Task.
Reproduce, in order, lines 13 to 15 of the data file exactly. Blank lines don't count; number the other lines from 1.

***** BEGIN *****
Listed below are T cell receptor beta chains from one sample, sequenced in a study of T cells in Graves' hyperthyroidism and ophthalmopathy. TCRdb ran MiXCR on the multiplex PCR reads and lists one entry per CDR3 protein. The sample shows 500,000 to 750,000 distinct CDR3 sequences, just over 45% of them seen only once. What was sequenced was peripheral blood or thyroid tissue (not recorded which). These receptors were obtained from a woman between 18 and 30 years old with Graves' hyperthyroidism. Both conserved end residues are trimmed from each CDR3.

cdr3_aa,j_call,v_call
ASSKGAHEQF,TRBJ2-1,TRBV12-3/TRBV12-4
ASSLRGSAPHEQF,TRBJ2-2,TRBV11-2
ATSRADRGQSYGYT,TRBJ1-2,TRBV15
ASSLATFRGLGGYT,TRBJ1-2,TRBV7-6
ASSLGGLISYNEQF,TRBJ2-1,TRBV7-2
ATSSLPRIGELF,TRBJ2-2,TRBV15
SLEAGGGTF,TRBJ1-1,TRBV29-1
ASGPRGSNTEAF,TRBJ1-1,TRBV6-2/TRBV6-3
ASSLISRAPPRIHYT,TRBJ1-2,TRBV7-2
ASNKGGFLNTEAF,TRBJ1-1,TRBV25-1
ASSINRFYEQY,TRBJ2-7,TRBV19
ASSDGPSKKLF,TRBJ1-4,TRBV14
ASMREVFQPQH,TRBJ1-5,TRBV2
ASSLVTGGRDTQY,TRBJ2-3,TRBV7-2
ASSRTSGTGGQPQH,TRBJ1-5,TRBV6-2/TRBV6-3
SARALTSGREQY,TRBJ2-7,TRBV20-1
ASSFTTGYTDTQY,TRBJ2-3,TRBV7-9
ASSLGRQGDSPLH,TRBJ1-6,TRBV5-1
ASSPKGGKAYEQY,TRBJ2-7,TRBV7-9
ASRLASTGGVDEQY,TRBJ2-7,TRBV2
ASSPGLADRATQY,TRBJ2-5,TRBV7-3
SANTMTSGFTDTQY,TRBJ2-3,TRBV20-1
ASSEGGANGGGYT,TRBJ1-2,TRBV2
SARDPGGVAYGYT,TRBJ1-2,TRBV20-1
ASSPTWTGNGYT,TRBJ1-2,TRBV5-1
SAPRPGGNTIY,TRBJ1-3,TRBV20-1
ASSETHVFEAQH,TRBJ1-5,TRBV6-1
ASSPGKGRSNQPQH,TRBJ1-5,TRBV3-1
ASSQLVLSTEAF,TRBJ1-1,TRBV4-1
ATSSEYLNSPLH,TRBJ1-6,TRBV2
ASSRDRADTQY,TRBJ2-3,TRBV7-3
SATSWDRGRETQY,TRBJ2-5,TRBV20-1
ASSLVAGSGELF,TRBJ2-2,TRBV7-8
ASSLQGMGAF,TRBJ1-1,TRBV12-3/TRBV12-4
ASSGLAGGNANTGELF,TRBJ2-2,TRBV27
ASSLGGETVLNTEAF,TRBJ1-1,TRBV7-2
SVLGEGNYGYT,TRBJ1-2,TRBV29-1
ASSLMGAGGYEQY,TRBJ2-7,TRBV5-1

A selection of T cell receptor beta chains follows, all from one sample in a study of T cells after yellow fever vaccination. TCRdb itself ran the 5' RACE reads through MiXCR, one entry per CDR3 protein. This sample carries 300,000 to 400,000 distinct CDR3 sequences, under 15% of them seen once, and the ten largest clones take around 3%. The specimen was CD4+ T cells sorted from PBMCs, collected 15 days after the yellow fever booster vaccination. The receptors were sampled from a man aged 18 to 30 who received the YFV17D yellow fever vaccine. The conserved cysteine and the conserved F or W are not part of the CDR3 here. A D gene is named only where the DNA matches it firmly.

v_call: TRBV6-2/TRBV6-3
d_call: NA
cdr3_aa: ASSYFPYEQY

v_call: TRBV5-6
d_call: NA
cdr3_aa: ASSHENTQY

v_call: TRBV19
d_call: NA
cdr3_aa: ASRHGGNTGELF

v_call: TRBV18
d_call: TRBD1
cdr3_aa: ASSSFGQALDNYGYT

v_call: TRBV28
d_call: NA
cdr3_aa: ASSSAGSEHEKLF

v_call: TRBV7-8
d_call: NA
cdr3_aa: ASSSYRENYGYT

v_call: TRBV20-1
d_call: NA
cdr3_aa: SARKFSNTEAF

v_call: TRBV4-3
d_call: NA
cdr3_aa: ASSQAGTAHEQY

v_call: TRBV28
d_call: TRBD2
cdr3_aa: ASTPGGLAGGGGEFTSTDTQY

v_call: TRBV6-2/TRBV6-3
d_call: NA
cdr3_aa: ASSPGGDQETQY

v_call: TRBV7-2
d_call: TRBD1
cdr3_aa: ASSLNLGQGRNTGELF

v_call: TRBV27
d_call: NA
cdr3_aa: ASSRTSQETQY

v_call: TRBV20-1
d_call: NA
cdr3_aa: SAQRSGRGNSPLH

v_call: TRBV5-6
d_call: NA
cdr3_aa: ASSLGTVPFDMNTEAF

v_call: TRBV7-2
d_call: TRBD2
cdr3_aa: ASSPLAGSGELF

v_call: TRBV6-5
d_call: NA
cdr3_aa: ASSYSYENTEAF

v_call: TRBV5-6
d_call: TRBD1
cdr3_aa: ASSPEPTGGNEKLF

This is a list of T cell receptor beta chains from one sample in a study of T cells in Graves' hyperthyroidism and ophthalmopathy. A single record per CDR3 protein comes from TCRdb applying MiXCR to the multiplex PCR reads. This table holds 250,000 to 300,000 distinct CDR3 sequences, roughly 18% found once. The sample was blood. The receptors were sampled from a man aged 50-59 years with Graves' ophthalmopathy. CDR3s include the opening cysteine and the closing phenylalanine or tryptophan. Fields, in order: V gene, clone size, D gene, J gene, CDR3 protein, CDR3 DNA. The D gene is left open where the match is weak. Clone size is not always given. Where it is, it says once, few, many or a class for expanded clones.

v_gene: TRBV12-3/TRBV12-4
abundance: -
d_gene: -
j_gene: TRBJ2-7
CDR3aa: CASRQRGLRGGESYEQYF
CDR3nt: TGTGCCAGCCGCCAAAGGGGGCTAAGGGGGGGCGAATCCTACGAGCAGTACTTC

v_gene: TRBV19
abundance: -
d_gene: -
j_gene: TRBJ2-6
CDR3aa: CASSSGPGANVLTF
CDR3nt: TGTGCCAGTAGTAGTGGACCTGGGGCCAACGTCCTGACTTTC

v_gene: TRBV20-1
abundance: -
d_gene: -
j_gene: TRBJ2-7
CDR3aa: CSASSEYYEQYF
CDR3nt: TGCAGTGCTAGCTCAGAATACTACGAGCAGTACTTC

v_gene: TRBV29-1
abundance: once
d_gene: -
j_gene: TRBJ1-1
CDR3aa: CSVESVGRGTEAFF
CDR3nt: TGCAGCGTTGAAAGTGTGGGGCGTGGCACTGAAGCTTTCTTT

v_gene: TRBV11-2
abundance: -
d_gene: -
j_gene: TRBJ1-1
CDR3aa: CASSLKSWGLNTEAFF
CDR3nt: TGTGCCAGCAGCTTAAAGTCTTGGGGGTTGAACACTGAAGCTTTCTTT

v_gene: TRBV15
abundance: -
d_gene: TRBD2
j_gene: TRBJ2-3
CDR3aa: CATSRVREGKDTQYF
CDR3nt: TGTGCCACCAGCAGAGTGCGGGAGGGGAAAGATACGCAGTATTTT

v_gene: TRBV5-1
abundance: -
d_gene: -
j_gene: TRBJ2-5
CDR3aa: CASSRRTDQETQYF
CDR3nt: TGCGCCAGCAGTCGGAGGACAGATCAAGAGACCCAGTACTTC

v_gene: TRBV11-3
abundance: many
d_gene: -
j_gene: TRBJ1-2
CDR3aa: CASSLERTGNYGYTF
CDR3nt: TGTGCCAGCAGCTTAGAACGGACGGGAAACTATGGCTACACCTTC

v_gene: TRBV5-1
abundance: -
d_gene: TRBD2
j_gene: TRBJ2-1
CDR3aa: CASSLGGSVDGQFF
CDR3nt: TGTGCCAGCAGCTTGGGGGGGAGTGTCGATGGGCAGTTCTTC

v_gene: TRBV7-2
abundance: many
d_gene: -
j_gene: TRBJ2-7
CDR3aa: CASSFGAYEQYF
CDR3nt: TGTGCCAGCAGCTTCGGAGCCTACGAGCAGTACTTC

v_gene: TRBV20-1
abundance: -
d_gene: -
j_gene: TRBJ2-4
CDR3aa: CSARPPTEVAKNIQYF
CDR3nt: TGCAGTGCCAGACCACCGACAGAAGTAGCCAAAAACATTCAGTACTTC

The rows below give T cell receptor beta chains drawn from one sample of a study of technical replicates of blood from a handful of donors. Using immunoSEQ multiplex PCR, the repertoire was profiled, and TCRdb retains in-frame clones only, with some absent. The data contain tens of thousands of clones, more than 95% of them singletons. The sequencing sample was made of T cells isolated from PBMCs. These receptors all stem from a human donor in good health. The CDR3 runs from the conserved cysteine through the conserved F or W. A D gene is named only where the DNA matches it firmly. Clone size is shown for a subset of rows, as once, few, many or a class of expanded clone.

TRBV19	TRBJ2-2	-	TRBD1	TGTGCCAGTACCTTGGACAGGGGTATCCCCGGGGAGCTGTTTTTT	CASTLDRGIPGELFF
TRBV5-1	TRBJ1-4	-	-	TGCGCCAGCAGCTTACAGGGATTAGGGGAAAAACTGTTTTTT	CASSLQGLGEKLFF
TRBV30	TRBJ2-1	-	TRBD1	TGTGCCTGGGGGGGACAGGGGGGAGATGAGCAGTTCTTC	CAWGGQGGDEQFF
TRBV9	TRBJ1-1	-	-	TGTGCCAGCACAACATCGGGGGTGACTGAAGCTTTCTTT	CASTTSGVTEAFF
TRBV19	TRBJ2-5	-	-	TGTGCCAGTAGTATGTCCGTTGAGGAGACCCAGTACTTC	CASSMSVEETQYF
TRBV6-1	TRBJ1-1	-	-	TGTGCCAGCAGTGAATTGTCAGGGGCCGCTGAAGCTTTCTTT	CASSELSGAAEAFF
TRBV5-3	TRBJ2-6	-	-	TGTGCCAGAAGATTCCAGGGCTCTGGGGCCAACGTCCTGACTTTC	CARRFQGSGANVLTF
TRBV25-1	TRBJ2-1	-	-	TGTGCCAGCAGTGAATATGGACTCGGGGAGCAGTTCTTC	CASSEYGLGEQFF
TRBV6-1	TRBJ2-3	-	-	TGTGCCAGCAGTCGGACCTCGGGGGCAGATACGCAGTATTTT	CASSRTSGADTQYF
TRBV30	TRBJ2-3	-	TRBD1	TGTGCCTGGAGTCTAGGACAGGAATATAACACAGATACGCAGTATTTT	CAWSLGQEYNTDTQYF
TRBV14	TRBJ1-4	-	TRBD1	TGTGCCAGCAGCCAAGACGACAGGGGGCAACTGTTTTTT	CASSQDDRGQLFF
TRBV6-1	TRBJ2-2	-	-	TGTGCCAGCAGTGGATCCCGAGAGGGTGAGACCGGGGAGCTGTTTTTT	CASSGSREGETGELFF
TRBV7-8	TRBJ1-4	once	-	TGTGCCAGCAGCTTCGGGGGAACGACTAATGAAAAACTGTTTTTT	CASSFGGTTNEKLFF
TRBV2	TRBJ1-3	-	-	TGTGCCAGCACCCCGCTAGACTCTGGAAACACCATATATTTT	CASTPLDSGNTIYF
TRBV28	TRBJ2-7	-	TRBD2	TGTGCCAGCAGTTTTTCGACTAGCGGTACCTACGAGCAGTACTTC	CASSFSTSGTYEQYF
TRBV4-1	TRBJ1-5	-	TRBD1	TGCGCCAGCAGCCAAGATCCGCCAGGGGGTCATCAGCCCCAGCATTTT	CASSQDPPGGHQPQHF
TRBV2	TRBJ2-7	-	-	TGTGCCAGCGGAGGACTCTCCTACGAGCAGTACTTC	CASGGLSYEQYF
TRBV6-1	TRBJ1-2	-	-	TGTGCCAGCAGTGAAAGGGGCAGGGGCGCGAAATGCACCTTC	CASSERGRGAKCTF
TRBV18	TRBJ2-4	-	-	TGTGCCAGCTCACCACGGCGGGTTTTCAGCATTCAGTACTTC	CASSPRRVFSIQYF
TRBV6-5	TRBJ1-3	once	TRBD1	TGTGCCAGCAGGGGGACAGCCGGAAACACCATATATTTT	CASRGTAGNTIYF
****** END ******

ASSINRFYEQY,TRBJ2-7,TRBV19
ASSDGPSKKLF,TRBJ1-4,TRBV14
ASMREVFQPQH,TRBJ1-5,TRBV2